This article presents a software-only solution to the synchronization problem for uniprocessors. The idea is to execute atomic sequences without any hardware protection, and in the rare case of preemption, to roll the sequence forward to the end, thereby preserving atomicity. One of the proposed implementations protects atomic sequences without any memory-accesses. This is significant as it enables execution at CPU-speeds, rather than memory-speeds. The benefit of this method increases with the frequency at which atomic sequences are executed. It therefore encourages the building of systems with fine-grained synchronization. This has the additional advantage of reducing average latency. Experiments demonstrate that this technique has the potential to outperform even the best hardware mechanisms. The main contribution of this article is to discuss operating-system related issues of rollforward and to demonstrate its practicality, both in terms of flexibility and performance.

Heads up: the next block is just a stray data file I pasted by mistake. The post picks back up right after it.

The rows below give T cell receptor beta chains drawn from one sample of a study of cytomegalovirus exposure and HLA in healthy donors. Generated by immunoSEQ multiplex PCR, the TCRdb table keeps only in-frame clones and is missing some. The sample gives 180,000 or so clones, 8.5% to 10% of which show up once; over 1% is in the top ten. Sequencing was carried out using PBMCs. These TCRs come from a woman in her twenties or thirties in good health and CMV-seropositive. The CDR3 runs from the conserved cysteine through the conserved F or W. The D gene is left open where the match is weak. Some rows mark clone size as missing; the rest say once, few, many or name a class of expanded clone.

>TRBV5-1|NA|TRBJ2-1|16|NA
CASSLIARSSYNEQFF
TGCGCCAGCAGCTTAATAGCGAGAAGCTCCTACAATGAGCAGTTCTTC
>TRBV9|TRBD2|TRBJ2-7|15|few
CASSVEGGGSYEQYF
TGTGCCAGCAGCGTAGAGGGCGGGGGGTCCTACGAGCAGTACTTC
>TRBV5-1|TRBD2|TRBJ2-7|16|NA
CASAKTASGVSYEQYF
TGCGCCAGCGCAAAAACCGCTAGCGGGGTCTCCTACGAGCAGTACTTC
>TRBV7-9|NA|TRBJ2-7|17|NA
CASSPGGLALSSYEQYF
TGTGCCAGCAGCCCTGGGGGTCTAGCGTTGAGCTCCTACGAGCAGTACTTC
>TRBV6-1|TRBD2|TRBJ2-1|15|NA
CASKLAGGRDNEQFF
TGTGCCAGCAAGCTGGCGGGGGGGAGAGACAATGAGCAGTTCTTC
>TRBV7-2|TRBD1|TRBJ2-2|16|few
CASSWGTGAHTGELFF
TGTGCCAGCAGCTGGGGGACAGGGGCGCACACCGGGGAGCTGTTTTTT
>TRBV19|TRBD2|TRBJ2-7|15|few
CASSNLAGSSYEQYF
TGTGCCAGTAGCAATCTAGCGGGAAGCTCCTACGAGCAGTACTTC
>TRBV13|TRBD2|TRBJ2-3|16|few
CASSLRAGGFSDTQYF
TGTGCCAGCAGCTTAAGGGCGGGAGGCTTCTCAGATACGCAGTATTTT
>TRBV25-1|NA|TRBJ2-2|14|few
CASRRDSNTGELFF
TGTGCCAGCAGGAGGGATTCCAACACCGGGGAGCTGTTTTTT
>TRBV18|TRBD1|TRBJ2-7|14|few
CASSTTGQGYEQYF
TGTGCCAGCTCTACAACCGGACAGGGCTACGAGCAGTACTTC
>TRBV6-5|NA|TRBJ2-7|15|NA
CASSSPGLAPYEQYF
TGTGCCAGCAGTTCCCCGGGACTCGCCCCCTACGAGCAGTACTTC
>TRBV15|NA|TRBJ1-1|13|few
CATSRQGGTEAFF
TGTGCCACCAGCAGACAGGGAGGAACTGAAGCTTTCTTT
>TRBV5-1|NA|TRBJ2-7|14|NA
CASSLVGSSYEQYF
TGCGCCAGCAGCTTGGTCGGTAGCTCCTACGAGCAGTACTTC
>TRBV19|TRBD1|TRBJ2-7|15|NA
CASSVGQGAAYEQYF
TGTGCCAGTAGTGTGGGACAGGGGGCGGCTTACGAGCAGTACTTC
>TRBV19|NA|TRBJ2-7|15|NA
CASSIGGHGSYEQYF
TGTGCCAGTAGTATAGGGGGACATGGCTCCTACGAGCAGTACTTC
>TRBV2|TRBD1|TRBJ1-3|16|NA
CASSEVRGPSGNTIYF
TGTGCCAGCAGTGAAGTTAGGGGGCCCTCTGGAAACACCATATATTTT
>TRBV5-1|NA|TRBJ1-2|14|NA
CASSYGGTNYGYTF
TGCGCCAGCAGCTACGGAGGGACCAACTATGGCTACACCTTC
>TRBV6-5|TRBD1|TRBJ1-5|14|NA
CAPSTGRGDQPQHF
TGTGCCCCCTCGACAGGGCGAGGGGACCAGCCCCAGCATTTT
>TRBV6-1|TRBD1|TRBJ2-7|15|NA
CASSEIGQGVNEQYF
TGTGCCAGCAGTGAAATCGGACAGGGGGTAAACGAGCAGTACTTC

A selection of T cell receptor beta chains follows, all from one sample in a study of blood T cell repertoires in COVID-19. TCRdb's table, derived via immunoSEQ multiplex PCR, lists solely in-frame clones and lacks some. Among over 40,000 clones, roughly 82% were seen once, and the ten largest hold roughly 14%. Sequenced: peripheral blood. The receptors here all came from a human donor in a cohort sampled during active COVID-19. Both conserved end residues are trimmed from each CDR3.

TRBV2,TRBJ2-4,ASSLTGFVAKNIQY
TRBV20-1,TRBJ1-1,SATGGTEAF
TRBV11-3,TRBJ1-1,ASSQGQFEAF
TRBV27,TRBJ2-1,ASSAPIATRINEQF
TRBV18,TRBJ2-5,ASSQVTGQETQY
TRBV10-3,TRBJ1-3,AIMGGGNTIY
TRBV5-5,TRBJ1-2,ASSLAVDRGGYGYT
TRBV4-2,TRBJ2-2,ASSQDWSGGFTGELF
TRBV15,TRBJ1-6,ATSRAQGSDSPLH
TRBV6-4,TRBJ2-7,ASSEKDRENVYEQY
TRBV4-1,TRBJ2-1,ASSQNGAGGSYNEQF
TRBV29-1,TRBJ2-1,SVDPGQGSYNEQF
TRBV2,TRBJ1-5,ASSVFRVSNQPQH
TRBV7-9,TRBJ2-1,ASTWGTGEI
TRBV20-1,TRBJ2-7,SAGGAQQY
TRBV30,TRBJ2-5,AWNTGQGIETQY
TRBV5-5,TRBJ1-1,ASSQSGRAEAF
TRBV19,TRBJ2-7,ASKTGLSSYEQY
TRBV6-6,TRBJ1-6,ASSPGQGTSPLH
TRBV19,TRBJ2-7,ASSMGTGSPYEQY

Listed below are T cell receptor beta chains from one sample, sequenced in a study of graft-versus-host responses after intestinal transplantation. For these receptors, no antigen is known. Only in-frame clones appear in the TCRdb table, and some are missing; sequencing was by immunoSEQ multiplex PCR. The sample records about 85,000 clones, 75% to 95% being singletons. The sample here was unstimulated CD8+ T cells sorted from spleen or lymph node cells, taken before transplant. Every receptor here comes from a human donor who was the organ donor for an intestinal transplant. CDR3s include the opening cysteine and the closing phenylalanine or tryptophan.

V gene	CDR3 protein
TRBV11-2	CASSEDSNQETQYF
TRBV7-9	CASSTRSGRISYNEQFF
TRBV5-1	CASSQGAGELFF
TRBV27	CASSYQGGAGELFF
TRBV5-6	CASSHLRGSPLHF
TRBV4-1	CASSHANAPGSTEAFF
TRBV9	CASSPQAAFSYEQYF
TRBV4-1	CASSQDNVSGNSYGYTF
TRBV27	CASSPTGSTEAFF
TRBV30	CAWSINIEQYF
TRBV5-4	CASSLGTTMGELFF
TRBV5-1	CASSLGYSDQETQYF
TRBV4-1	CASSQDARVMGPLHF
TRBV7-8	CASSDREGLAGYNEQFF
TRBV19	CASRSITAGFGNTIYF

|Original language||English (US)|
|Number of pages||23|
|Journal||Software - Practice and Experience|
|Publication status||Published - Jan 1996|
ASJC Scopus subject areas
- Computer Graphics and Computer-Aided Design